Ediger, Elmer M. (1917-1983)

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Elmer Ediger (left) and J. Herbert Fretz converse in the 1960s.
Photo courtesy Mennonite Archive of Ontario #1992-14-2288

Elmer Martens Ediger: administrator and church leader, was born 4 August 1917 in Greensburg, Kansas, the son of David J. Ediger (29 August 1880-17 October 1946) and Anna Martens Ediger (21 August 1881-19 June 1956). Elmer was the seventh child in a family of nine sons and 2 daughters. Ediger was married to Mildred Lorraine Gerbrand (7 November 1916-11 June 1974) on 6 October 1943. They had three children. After Mildred's death, on 14 September 1975 Ediger married Tina Block (25 April 1931-16 October 2014), originally from Steinbach, Manitoba. He and his family were members of the Bethel College Mennonite Church. He died 22 September 1983. Elmer and Mildred are buried in the Greenwood Cemetery, Newton, Kansas.

Elmer Ediger grew up on a farm and attended public school near Buhler, Kansas, graduating from Buhler Public School. Following his graduation from Bethel College in 1940, he taught high school at Ellis and Buhler, Kansas. During World War II he entered Civilian Public Service (CPS) in 1942. He initially served at Colorado Springs and Weeping Water, Nebraska and eventually became educational secretary for the entire CPS program administered by Mennonite Central Committee (general director of MCC-CPS, 1946). He continued in MCC service from 1946 to 1951 as director of Mennonite Mental Health Services (MMHS) and executive secretary of the voluntary service program. He is widely acknowledged as being the prime mover in launching both the MMHS program and MCC's postwar voluntary service program.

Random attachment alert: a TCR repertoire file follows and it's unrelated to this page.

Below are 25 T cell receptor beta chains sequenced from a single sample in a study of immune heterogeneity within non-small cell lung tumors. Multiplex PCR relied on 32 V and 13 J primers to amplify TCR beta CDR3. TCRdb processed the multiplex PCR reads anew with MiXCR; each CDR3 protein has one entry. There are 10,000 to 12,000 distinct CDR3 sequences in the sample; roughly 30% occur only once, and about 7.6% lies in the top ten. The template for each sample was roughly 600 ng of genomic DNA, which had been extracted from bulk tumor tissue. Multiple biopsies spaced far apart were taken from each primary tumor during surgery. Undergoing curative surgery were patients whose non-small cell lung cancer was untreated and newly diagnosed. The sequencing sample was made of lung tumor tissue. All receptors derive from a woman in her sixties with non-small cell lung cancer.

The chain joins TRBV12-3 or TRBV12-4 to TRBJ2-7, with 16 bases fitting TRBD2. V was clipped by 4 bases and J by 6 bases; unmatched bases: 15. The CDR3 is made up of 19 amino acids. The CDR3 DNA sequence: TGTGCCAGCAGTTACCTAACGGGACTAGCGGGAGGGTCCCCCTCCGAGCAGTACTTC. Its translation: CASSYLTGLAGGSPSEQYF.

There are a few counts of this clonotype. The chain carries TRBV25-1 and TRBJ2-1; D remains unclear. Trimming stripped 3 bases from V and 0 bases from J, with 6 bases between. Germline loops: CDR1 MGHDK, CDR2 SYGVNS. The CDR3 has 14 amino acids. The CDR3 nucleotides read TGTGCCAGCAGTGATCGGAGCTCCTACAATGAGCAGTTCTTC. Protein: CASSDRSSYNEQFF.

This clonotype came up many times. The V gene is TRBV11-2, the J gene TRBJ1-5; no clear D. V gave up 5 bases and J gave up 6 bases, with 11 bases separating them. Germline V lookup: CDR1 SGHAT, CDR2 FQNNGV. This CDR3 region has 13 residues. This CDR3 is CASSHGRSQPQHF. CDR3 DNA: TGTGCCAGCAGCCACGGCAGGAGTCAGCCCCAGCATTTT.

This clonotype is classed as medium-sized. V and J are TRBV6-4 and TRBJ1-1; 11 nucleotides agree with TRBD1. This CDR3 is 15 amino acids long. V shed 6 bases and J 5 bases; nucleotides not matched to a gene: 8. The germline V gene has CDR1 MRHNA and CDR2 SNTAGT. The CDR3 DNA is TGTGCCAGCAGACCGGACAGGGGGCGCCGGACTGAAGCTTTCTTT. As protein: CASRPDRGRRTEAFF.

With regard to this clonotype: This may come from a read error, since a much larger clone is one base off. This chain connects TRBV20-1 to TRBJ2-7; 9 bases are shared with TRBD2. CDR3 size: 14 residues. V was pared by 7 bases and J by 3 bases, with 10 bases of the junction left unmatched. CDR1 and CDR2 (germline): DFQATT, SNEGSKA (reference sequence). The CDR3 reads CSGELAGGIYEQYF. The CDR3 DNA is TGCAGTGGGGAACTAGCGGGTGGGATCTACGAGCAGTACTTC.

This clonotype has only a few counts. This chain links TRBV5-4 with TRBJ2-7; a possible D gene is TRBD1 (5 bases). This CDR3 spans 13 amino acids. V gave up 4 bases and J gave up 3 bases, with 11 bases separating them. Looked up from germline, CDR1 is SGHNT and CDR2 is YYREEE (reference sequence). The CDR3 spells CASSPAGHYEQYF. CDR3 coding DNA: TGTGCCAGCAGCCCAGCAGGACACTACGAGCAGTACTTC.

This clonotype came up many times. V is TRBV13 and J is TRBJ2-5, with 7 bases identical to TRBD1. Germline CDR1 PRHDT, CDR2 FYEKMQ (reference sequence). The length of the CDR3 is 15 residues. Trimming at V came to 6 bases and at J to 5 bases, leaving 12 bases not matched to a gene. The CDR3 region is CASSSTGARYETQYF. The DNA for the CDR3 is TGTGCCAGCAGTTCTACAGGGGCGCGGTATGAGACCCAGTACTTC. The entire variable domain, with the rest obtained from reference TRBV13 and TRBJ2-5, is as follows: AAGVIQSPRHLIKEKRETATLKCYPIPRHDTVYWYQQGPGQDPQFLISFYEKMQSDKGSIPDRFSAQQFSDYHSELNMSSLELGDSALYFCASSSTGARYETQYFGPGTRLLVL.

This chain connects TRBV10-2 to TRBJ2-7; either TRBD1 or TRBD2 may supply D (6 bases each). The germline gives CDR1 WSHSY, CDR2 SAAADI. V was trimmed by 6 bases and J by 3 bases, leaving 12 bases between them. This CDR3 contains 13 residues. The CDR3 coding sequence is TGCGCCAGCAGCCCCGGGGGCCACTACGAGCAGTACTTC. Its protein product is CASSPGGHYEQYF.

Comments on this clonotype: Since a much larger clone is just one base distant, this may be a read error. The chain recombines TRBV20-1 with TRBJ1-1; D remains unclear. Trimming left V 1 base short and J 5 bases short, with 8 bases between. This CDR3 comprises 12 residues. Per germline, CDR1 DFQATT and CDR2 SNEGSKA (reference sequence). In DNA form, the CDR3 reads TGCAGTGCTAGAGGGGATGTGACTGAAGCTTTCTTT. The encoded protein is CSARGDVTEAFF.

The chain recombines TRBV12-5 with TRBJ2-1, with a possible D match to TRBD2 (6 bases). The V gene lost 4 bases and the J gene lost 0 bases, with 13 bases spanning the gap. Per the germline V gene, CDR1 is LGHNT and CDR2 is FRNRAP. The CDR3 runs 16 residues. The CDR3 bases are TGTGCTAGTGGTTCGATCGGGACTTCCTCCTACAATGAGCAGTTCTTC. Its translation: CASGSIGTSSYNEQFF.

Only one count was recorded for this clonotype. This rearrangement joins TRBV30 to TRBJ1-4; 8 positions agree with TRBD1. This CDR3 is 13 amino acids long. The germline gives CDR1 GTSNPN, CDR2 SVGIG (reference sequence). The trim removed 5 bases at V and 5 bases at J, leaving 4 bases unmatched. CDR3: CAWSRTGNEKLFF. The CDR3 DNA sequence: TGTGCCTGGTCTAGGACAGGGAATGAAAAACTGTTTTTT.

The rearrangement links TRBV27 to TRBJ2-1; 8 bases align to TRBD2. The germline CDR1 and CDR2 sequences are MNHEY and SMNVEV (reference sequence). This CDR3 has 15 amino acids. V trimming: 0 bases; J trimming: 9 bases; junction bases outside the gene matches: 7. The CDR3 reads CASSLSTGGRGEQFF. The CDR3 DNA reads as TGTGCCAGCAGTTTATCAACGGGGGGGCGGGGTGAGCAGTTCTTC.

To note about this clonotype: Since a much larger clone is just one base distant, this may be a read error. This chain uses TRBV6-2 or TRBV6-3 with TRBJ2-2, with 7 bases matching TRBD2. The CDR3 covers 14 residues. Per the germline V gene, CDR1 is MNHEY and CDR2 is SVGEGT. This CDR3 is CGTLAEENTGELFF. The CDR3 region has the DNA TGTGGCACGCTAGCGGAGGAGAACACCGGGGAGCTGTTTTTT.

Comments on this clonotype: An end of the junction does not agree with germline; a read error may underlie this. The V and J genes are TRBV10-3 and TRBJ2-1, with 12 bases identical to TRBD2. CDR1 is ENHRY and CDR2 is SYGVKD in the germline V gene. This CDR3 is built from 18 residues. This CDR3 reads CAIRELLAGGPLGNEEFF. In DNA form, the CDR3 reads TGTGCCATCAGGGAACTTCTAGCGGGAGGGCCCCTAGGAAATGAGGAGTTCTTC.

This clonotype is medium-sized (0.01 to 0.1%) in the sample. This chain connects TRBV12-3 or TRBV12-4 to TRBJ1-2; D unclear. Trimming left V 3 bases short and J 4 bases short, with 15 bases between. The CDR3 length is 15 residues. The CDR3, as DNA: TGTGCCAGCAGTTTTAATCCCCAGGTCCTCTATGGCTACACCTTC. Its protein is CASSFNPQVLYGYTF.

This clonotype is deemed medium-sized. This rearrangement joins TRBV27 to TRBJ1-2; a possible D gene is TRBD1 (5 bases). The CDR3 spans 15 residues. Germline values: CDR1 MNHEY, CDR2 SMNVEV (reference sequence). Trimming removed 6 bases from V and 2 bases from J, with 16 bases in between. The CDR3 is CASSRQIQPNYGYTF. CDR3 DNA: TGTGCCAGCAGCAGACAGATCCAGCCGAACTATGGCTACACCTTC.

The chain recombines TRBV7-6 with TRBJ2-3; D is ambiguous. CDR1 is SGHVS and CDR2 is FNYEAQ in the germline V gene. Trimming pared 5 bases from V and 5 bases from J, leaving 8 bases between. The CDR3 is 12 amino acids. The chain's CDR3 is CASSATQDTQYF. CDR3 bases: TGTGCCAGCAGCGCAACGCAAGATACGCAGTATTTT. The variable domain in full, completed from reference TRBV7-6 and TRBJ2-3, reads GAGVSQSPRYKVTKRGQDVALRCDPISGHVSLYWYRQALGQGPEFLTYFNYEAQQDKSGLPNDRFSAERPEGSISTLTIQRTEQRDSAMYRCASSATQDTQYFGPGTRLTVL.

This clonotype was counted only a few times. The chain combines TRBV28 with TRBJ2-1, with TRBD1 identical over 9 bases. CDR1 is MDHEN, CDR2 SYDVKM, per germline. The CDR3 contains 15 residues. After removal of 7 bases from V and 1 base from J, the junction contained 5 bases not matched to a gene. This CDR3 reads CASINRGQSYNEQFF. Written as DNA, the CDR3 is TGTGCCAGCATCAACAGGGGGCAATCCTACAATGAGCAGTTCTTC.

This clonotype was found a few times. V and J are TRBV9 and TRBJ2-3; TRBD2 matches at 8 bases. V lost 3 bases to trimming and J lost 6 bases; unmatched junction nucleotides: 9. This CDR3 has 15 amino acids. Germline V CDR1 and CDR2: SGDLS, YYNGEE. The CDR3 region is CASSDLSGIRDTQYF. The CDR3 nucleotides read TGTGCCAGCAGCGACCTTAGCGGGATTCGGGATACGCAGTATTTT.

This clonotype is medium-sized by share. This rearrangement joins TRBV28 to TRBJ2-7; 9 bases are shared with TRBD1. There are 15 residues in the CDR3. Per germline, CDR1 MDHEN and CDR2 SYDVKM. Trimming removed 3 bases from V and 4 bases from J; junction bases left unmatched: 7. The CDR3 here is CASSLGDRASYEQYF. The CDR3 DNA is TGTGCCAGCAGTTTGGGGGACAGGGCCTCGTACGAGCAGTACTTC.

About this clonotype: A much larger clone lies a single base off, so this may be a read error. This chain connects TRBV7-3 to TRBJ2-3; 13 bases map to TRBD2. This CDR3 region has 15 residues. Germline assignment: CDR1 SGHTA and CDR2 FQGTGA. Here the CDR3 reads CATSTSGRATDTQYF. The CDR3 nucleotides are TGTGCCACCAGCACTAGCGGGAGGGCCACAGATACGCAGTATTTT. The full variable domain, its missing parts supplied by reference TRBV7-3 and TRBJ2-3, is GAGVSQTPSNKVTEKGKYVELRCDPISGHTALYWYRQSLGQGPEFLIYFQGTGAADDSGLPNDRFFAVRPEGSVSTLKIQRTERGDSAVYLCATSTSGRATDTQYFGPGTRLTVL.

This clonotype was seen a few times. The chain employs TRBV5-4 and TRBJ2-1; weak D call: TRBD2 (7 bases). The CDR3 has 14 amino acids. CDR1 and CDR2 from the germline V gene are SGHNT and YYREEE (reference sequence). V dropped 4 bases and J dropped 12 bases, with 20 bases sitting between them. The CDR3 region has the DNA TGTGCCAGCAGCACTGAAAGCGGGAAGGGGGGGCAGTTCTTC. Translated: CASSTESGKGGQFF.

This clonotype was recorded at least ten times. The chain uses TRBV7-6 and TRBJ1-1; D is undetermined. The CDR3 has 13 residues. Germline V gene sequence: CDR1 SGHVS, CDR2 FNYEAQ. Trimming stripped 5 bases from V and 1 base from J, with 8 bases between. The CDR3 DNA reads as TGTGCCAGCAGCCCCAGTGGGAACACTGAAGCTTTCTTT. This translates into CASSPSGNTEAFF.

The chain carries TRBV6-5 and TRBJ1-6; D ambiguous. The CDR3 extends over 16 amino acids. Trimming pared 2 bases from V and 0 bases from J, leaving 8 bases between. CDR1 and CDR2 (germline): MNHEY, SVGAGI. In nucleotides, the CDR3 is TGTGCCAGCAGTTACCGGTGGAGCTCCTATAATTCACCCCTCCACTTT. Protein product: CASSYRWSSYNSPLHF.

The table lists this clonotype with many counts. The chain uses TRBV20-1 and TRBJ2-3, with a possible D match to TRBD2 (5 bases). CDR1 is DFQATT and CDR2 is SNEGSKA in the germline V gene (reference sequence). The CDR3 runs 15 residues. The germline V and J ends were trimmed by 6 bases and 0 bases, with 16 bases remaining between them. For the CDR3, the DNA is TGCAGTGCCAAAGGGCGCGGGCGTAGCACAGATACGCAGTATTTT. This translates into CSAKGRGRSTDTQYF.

From 1949 to 1951 Ediger studied at Bethany Biblical Seminary and Mennonite Biblical Seminary in Chicago (MDiv, 1951). He became Executive Director of the newly established Board of Christian Service (General Conference Mennonite Church) in 1951. He is also recognized as the prime mover in establishing Prairie View Health Center, of which he was the chief executive officer from 1957 to 1983.

Ediger was a member of numerous national professional organizations in the field of mental health. Evidence of his leadership in this field may be found in Vernon H. Neufeld's If We Can Love: The Mennonite Mental Health Story (Newton, 1978). He was also a member and chairman of Paraguay-Kansas Partners and the Bethel College Board of Directors. He is credited as having been a highly creative and skilled administrator of church-related programs, one who had an unusual ability to assimilate ideas and to adapt and translate them into institutional programs.


GRANDMA (The Genealogical Registry and Database of Mennonite Ancestry) Database, 19-07 ed. Fresno, CA: " California Mennonite Historical Society, 2020: #225275.


Elmer Ediger Papers. MS.334, Mennonite Library and Archives, Bethel College, North Newton, Kansas. http://mac.libraryhost.com/index.php?p=collections/controlcard&id=134&q=Elmer+Ediger.

Author(s) Robert S. Kreider
David A. Haury
Date Published January 2020

Cite This Article

MLA style

Kreider, Robert S. and David A. Haury. "Ediger, Elmer M. (1917-1983)." Global Anabaptist Mennonite Encyclopedia Online. January 2020. Web. 12 Apr 2024. https://gameo.org/index.php?title=Ediger,_Elmer_M._(1917-1983)&oldid=166426.

APA style

Kreider, Robert S. and David A. Haury. (January 2020). Ediger, Elmer M. (1917-1983). Global Anabaptist Mennonite Encyclopedia Online. Retrieved 12 April 2024, from https://gameo.org/index.php?title=Ediger,_Elmer_M._(1917-1983)&oldid=166426.

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